New finding puts individual families in the cross-hairs in a terrifying way.
The Russian hacking scandal is far from being understood or solved, at least as it pertains to the last US presidential election. Further hacking occurs almost daily, with different Russian operations–some the work of rogue groups and others reportedly being state-sponsored–bearing the blame.
Some of the accusations point to hacking activity and the spread of fake news in order to sew discord among US citizens. The recent news that more than 3,000 ads had been released demonstrated that many of the phony posts were developed in order to spread false narratives (on both sides) about racial tensions, police brutality, and other hot-button issues.
A new finding, though, puts individual families in the cross hairs in a terrifying way. After several military spouses were interviewed in the same CNN report, a group originally believed to be from the Middle East sent the spouses alarming messages, some that threatened their families and alluded to deadly attacks on their service members. The group, CyberCaliphate, has also been blamed for a number of other higher profile incidents, namely the takedown of a French TV station.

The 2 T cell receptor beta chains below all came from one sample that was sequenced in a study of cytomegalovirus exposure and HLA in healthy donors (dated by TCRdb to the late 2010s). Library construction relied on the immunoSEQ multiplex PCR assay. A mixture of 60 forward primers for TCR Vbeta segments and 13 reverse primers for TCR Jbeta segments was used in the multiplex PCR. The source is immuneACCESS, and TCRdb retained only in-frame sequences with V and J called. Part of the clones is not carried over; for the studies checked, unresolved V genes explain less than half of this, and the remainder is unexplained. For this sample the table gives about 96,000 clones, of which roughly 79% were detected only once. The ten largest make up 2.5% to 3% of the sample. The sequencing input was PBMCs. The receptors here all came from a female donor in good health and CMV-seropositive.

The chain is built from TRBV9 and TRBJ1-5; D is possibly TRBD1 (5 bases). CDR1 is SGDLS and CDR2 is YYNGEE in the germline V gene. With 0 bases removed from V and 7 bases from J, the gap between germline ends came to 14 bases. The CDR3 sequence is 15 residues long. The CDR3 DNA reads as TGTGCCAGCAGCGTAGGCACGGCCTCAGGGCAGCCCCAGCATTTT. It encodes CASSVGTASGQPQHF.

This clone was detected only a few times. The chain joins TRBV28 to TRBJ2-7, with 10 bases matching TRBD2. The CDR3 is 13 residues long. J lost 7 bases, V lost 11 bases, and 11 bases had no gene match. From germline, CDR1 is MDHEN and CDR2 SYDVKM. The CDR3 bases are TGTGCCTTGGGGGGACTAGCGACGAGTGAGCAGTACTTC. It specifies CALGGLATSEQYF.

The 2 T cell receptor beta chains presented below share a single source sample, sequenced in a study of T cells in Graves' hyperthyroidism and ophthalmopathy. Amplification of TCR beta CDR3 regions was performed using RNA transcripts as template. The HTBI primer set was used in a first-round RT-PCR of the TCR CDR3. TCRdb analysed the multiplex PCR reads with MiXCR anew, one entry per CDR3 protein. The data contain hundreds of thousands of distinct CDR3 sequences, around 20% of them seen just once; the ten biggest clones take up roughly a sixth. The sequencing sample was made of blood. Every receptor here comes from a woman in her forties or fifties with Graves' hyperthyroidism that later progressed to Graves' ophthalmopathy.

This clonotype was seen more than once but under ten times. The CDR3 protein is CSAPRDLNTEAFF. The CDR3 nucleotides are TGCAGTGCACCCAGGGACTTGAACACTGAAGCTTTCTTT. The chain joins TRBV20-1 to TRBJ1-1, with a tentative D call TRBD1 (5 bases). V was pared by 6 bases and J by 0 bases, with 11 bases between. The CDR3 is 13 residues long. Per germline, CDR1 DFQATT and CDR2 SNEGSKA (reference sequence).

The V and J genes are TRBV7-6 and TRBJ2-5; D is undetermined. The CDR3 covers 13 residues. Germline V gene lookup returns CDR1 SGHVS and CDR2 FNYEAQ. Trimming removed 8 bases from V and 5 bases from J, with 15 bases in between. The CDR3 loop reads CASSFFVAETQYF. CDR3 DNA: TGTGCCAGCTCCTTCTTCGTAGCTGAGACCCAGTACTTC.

But the discovery that this group is actually Russian has left some cybersecurity experts scratching their heads. What’s to be gained by terrorizing US citizens while pretending to be part of a Middle Eastern cell? Based on the earlier achieved goal of creating an air of mistrust, especially the Western view of radical Islamic extremists, these kinds of personal attacks make the preconceived ideas in many Americans’ minds seem all the more plausible and less outrageous.
At the time, there doesn’t seem to be much “cure” for the current state of mind control that comes through as fake news, social media hoaxes, and hacking. The first step in the process, though, will be transparency on the part of the platforms that have made this activity possible, such as social media mainstays.